WOODALL: An inspiring story

Rob Woodall

Rob Woodall

On this Veterans Day, I want to share an inspiring story with you about the development and progress of the new Walter Reed National Military Medical Center in Bethesda, MD.

Today, media reports are filled with stories about the failures of the federal government, and with good reason -- too many federal programs are outmoded or completely ineffective. In the rare case of successful changes or reform, we rarely hear the story told. I want to take this Veterans Day to tell you the story of how America made changes so that we could make good on our promises to America's wounded warriors.

For more than 100 years, the name Walter Reed has been synonymous with our nation's finest and most extensive efforts to care for veterans returning from the battlefield. For many who walked through its doors, the Walter Reed Army Medical Center was their greatest source of comfort and healing. Following the beginnings of Operation Enduring Freedom and Operation Iraqi Freedom, the U.S. Department of Defense (DoD) recognized that without changes, the Center would be unable to keep pace with the unique needs of our new wounded warriors, and the DoD began to take steps to bring the Center into the 21st Century by consolidating its infrastructure, repealing unnecessary bureaucratic policies, and bringing the majority of its best physical and mental health experts together under one roof. In 2011, the old hospital closed its doors and the new Walter Reed National Military Medical Center in Bethesda became fully operational.

I have had the privilege of visiting the new Walter Reed a number of times over the past year to meet with our wounded warriors. The Center features the most wide-ranging military physical rehabilitation program and the most comprehensive trauma care services available anywhere in the world, and they are dedicated to our veterans. The Center also revamped a program, known as "post-battle buddies," that matches service members who are beginning their recovery with wounded warriors who are nearing the completion of theirs. These "post-battle buddies" provide friendship and camaraderie to the wounded warriors, and many times offer a special sense of reassurance during those most challenging times when it seems that no one else can completely understand what the service member is feeling. Each time I departed the Center, my confidence grew that our service members were receiving the very best physical and emotional care we could possibly provide.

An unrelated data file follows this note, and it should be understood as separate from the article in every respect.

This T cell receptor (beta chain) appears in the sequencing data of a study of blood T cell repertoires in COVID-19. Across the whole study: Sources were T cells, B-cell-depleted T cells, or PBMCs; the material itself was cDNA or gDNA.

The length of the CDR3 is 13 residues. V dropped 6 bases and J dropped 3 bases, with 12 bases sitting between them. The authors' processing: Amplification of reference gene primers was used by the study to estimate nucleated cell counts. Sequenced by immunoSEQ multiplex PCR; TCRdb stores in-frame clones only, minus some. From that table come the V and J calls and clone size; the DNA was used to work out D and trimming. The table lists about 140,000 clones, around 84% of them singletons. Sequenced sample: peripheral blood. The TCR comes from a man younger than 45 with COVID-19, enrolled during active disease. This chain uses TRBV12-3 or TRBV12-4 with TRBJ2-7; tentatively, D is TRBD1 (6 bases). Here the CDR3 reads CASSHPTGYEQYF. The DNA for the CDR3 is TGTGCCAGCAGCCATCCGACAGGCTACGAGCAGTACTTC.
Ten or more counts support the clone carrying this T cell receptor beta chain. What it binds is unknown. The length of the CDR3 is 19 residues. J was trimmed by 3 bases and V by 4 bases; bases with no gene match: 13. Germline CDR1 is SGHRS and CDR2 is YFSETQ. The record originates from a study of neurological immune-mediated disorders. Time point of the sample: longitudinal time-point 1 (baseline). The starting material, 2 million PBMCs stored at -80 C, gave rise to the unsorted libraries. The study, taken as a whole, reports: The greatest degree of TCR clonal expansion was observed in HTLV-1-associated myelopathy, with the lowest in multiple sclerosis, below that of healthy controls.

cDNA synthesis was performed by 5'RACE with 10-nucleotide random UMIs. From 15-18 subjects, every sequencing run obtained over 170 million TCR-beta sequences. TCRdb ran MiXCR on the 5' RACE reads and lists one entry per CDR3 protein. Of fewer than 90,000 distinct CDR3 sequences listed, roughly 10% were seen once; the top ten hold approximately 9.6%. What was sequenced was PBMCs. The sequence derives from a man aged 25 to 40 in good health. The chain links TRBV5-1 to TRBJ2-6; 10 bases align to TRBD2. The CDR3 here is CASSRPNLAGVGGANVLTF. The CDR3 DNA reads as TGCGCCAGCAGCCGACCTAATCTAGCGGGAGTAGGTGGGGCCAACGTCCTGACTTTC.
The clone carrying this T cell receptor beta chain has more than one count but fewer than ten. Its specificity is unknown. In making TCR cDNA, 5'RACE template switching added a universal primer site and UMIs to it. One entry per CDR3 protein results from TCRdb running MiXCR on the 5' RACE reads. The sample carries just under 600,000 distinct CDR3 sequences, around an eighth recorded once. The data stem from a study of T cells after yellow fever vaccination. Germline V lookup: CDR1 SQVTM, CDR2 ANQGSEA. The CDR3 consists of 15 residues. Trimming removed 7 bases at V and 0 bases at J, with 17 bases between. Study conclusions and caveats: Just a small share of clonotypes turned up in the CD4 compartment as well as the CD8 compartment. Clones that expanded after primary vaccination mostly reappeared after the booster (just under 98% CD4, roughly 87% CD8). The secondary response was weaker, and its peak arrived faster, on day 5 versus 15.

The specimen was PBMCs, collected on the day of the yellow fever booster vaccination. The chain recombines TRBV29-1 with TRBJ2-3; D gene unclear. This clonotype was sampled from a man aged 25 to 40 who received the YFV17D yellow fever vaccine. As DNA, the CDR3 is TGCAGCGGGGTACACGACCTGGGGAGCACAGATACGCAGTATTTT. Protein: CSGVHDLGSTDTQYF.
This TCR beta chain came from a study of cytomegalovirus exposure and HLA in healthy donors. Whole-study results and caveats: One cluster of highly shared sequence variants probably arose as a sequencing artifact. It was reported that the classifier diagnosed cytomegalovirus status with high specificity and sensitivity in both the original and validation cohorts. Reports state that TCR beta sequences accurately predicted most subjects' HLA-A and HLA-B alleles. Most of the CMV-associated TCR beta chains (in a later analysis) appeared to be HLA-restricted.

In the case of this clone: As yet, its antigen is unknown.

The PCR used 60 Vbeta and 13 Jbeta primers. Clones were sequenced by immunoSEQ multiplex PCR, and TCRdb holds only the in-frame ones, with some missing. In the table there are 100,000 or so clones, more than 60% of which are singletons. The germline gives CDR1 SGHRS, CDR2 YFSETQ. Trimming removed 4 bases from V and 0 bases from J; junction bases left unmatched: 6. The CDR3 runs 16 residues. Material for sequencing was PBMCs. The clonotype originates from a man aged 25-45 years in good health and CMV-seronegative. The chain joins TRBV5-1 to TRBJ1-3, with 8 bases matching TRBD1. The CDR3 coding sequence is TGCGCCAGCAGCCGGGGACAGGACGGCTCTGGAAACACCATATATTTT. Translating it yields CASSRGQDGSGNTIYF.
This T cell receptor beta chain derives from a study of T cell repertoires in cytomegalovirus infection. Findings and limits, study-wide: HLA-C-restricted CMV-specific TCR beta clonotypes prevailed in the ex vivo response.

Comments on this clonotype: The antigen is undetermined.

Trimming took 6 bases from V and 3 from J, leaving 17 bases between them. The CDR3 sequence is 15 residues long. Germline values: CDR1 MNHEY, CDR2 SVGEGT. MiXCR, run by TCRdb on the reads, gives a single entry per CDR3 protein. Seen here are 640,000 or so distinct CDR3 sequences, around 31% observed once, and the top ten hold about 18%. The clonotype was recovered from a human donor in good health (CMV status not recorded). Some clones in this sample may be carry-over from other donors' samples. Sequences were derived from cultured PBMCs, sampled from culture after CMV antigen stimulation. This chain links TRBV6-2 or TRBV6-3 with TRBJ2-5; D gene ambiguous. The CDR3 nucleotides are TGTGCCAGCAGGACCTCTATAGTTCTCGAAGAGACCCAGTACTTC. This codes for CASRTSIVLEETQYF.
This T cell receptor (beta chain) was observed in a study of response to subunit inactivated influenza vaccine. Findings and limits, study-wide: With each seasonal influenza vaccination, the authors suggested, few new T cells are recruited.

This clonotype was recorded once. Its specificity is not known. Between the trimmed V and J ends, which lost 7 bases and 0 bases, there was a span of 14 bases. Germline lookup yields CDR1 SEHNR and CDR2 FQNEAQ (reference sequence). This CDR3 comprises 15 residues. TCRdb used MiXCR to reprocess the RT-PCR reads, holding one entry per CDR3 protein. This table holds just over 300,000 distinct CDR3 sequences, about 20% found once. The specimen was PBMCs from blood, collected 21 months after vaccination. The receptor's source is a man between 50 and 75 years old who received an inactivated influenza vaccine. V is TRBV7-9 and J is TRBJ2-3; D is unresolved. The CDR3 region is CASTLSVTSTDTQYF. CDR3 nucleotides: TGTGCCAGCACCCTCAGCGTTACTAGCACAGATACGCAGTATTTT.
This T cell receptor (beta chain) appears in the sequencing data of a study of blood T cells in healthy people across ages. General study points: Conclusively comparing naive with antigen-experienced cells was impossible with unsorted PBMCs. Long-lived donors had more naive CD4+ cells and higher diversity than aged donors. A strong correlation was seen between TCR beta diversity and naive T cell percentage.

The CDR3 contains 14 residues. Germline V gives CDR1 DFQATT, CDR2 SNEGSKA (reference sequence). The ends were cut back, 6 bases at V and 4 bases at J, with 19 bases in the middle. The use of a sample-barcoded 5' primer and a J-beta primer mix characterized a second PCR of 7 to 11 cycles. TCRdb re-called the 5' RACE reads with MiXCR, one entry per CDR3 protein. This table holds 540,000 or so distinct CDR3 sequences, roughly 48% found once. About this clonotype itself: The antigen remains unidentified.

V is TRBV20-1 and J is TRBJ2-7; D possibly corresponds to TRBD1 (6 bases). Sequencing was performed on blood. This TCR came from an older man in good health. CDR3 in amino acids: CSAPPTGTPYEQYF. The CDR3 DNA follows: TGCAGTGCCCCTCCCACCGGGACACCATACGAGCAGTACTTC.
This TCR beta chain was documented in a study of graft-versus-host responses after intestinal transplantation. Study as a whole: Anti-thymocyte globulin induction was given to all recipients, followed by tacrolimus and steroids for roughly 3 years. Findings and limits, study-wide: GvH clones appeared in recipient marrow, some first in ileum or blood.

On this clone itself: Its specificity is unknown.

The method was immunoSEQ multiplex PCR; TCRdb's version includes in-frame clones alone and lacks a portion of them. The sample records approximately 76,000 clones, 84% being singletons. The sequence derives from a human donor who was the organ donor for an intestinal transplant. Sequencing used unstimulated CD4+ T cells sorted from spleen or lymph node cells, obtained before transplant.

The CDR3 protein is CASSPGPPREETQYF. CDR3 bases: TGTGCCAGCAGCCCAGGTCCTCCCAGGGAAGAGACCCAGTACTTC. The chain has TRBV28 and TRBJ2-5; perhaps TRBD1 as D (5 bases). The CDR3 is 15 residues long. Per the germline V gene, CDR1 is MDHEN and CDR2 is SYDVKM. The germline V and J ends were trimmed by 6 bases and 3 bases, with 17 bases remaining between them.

The development of the new Walter Reed National Military Medical Center should be a required case study for everyone working to improve our government. This isn't a story about throwing more money at government to enhance a program. This is a story about moving the government in the right direction so that it can successfully help those it is intended to serve. The DoD knew that new sub-agencies and working groups were not the answer to making Walter Reed even better. It knew that the wounded warrior health care program could be improved by minimizing its bureaucracy rather than expanding it. The winners in this effort are our wounded warriors and every American taxpayer who considers it an honor to support them.

Though we have accomplished a lot over the past few years, our efforts on behalf of our military men and women returning from the battlefield will not stop with the new Walter Reed National Military Medical Center. There is always more work to be done for our veterans, and I promise you that I will do all I can in Congress to help fulfill our nation's promise to them.

If you or someone you know would like additional information about the new Walter Reed National Military Medical Center, please visit the Center's website at www.wrnmmc.capmed.mil/. Additionally, if you or a loved one are suffering from a service-connected injury and are having any difficulties reaching out or getting the care you need and deserve, I would encourage you to contact my office at 770-232-3005 for assistance. Our nation's heroes should never feel that they are alone. They were there for America when we needed them, and I commit to you that I will be there for them now. May God bless all our veterans and their loved ones on Veterans Day and every day. May God bless America.

U.S. Rep. Rob Woodall, R-Lawrenceville, serves on the House Budget Committee and the House Rules Committee.